“People always like to talk about the good old days and the past to try to get to this utopian view of the world and I think that part of the theme of this record is the idea that shit’s just going to be fucked up forever – that’s being human. And I think that the music kind of celebrates that cycle of unrest.”



There’s a quote from a lecture given by Jean-Paul Sartre in 1946 entitled “Existentialism is a Humanism” – a lecture given in defence of the concept of existentialism against a series of critiques given against it – wherein he states “we are reproached for having underlined all that is ignominious in the human situation, for depicting what is mean, sordid or base, to the neglect of certain things that possess charm and beauty and belong to the brighter side of human nature: for example… we forget how an infant smiles.” And indeed, Sartre and his ilk can be guilty of such morbidity. More blatantly, so can Cape Town-based hardcore vanguards, Peasant. But, in both cases, that’s only half the story.

To keep a successful and relevant band alive within the ever-fluctuating South African alternative music scene – particularly within the marginalised world of metal and hardcore – is a commendable feat. It’s something that requires an incomprehensible amount of hard work, sacrifice and sheer optimism that can easily waver. But, since 2014, guitarist and chief songwriter Pieter Jordaan has seen his band through 4 EPs, several lineup changes and countless live shows across the country – including support slots for international heavyweights such as Godmother, Magrudergrind and Slander. Now – after taking a break to refocus on writing material with new members Adri Jordaan (vocals) and Immanuel Bester (guitar) joining Keagan Van Rooyen (bass), Graham Pitout (drums) and Pieter – Peasant have reemerged with a 9-track album containing some of their most meticulous and mature work to date.

Unrest Eternal is an audible onslaught that gushes with Peasant’s signature blend of thrashing punk and metal-tinged hardcore, as well as experimenting with ominous-sounding synth intros that beckon the narrative of an almost prophetic sense of doom within the record. The tracks are longer than the blistering minute-and-a-half barrages that are expected of a classic hardcore Peasant song but this only serves to mark a more considered era of the band’s sound.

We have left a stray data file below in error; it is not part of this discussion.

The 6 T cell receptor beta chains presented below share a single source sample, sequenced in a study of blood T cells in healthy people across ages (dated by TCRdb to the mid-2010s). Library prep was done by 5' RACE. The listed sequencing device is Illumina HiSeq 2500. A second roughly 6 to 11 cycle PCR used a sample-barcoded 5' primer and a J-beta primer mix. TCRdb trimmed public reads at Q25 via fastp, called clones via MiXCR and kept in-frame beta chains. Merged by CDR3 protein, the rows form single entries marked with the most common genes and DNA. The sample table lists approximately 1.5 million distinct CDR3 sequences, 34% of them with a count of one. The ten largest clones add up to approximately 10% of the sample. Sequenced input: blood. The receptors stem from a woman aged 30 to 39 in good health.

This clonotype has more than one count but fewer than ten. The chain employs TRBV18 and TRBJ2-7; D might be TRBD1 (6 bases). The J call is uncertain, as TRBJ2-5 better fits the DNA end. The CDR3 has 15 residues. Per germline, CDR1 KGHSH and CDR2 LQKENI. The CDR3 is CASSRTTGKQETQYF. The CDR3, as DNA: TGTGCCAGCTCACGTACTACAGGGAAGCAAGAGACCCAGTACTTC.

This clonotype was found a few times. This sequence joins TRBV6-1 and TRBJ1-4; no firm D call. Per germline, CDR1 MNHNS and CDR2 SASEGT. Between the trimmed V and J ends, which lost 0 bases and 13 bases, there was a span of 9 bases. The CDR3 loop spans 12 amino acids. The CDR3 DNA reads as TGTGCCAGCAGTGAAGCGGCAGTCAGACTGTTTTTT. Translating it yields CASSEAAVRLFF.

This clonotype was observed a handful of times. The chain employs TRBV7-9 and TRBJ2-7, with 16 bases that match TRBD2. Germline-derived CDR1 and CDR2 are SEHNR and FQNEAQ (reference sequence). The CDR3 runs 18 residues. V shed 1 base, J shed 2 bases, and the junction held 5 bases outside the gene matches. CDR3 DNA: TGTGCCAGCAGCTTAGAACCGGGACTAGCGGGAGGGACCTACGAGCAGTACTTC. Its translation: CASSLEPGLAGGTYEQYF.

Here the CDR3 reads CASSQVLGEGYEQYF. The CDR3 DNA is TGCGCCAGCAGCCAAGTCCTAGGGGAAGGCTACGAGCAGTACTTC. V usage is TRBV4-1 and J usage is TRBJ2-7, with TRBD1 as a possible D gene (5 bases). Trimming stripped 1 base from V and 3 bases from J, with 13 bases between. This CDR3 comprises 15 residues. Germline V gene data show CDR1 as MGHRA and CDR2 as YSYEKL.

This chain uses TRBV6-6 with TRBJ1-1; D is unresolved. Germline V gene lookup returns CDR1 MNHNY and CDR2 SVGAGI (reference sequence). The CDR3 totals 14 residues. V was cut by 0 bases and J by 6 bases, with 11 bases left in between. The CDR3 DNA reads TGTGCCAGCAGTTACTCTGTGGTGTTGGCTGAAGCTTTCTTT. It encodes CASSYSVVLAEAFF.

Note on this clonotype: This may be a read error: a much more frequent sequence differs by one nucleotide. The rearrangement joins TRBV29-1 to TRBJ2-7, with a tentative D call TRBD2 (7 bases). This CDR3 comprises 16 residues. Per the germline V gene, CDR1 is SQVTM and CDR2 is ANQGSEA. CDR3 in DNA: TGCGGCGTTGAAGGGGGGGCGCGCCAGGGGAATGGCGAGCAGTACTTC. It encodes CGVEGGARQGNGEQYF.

“I think it sounds a lot like everything that we’ve done before but it sounds a bit more fully-realised. We’ve been doing this for a long time so we’re not second-guessing too much when we’re doing it. I didn’t think too hard about writing the songs this time so they came out more naturally – and my natural style is actually slower and a bit groovier. But I still love writing fast shit.”

Apart from Peasant’s own personal growth, the maturation of this sound is also owed to the band pursuing a more well-rounded production style with the assistance of Matthew Dickinson and James Pereira at Mt. Wave Studios, which allowed a more experimental air to the process.

“With heavier stuff, I think that a lot of people – especially in a recording environment – have their way of doing things. Like, they think that heavy music should sound a certain way. But James – who has recorded tons of stuff like jazz and pop – was just like ‘let’s get a tone and fuck around.’”

The progression of Peasant’s sound and their approach to production is testament to the band’s driving ambition that has been key to their endurance and, arguably, what has set them apart from their contemporaries within the local hardcore community that have dissolved over the years due to the fatigue that easily comes with trying to operate within a marginalised music scene.

“Because Piet writes all of the shit and does all of the art, he’s got a strong vision for everything and a lot of bands don’t have that vision,” says Keagan. “I’m not saying that they don’t have the talent or the fucking drive or the capacity to do whatever they want to do but maybe they lack that sort of vision. Piet has a very solid idea of what he wants this band to be and where he wants it to go and, when you know that, it’s a lot easier to make it happen.”

“I think milestones are important,” says Pieter. “Like, we always wanted to put out an EP and we always wanted to tour and we always wanted to put out a music video – if you’re in a band, it’s expected that you do that shit. If you want to do it, you’ve got to make time for it.”

All of that time and vision has ultimately culminated into this phase of Peasant’s career: a new record out, music videos being released and a debut European tour that they’re about to embark on. Despite the bleak outlook of the future portrayed within Unrest Eternal, the band has taken it upon themselves to ensure their own sense of fulfilment is reached in this often dismal existence and maybe even ensure that those who go to the shows reach theirs.

“It’s almost like you have this duty to do this shit if you can do it,” says Immanuel. “Because, especially in the hardcore and metal communities, people really get a sense of release and a bit of help from it when they can relate to people dealing with similar issues like depression, anxiety or whatever they’re dealing with in their lives and homes. And when you start to realise that this shit has a purpose, that keeps you going.”


PEASANT – “Unrest Eternal” / 2019 // Roastin’ Records

PEASANT – “IV: Peak Fearl” / 20179 // Bandcamp

PEASANT – “IV: Peak Fearl” / 20179 // Bandcamp

PEASANT – “IV: Peak Fearl” / 20179 // Bandcamp

PEASANT – “Unrest Eternal” / 2019 // Roastin’ Records